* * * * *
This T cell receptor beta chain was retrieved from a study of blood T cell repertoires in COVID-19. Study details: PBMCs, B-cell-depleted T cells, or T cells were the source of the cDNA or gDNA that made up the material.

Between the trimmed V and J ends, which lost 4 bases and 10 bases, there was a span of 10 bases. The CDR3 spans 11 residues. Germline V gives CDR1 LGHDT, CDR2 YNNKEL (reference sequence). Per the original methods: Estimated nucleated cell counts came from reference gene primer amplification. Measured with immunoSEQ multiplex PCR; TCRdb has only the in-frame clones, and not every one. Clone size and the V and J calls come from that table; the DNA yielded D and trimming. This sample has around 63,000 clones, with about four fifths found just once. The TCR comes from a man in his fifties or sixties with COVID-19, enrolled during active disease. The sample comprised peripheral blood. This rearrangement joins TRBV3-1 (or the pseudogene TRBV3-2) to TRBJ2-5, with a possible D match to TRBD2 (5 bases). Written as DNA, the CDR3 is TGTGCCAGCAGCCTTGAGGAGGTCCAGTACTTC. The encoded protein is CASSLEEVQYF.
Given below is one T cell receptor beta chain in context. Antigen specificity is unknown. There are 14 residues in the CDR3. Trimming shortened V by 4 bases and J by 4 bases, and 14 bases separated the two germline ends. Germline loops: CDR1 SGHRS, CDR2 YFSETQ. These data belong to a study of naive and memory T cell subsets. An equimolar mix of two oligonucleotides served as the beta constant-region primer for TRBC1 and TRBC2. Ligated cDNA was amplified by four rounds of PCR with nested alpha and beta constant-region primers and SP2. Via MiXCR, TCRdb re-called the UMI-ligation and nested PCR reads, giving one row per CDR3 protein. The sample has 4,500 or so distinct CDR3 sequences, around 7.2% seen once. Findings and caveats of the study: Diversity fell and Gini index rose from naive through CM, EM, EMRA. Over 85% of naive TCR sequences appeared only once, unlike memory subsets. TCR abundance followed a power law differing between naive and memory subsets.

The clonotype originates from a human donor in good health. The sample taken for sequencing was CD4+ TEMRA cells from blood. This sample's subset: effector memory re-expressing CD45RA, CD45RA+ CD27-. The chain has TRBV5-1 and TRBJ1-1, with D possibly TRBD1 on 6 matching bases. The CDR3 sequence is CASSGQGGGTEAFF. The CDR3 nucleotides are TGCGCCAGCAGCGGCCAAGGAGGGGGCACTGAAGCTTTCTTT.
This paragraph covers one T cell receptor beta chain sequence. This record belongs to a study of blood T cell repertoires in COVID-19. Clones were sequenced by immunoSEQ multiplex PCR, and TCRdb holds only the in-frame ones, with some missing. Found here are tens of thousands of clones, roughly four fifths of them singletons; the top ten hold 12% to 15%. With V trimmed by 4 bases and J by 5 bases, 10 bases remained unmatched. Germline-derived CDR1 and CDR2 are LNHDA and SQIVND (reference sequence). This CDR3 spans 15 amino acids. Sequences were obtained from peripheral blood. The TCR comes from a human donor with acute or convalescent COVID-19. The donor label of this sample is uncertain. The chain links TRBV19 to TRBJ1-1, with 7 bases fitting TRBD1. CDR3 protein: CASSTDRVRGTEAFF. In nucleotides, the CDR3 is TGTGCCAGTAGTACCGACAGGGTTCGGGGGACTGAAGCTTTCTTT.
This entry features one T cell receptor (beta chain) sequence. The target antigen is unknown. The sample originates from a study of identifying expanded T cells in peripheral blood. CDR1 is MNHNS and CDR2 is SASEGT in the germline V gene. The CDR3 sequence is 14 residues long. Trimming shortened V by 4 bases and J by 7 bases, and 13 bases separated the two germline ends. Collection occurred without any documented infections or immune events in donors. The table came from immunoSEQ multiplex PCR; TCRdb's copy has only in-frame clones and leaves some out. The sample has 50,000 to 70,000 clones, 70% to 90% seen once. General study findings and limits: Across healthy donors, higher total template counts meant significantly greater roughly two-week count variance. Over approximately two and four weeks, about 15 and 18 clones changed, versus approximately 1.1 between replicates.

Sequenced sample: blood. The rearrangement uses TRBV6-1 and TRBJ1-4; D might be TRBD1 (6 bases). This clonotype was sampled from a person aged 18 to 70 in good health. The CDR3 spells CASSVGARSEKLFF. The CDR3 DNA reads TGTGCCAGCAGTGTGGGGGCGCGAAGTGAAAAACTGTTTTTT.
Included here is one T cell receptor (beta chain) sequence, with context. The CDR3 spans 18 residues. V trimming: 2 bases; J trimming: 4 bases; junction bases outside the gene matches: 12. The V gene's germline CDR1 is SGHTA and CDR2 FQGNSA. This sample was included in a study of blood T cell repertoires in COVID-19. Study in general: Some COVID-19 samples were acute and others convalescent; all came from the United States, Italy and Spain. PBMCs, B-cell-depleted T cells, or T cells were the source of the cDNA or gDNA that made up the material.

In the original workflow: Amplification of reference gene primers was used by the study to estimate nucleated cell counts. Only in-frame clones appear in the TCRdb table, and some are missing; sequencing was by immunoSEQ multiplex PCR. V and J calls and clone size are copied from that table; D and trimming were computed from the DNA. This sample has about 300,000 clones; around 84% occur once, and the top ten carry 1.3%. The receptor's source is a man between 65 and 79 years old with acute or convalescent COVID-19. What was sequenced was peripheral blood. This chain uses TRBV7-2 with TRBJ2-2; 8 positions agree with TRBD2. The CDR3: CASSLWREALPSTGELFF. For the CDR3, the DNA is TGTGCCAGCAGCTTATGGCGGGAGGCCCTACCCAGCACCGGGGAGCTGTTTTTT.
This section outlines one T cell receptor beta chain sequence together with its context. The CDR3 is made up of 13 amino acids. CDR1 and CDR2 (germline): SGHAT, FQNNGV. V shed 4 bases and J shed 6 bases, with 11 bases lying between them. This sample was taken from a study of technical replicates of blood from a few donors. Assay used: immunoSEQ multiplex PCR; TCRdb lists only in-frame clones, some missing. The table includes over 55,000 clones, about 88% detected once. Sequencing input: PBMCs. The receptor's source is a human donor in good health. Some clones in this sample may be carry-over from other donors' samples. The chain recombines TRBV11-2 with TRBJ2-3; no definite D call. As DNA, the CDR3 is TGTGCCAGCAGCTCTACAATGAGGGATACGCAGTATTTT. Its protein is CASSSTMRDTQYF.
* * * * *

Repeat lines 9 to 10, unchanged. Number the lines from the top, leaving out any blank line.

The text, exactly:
In the original workflow: Amplification of reference gene primers was used by the study to estimate nucleated cell counts. Only in-frame clones appear in the TCRdb table, and some are missing; sequencing was by immunoSEQ multiplex PCR. V and J calls and clone size are copied from that table; D and trimming were computed from the DNA. This sample has about 300,000 clones; around 84% occur once, and the top ten carry 1.3%. The receptor's source is a man between 65 and 79 years old with acute or convalescent COVID-19. What was sequenced was peripheral blood. This chain uses TRBV7-2 with TRBJ2-2; 8 positions agree with TRBD2. The CDR3: CASSLWREALPSTGELFF. For the CDR3, the DNA is TGTGCCAGCAGCTTATGGCGGGAGGCCCTACCCAGCACCGGGGAGCTGTTTTTT.
This section outlines one T cell receptor beta chain sequence together with its context. The CDR3 is made up of 13 amino acids. CDR1 and CDR2 (germline): SGHAT, FQNNGV. V shed 4 bases and J shed 6 bases, with 11 bases lying between them. This sample was taken from a study of technical replicates of blood from a few donors. Assay used: immunoSEQ multiplex PCR; TCRdb lists only in-frame clones, some missing. The table includes over 55,000 clones, about 88% detected once. Sequencing input: PBMCs. The receptor's source is a human donor in good health. Some clones in this sample may be carry-over from other donors' samples. The chain recombines TRBV11-2 with TRBJ2-3; no definite D call. As DNA, the CDR3 is TGTGCCAGCAGCTCTACAATGAGGGATACGCAGTATTTT. Its protein is CASSSTMRDTQYF.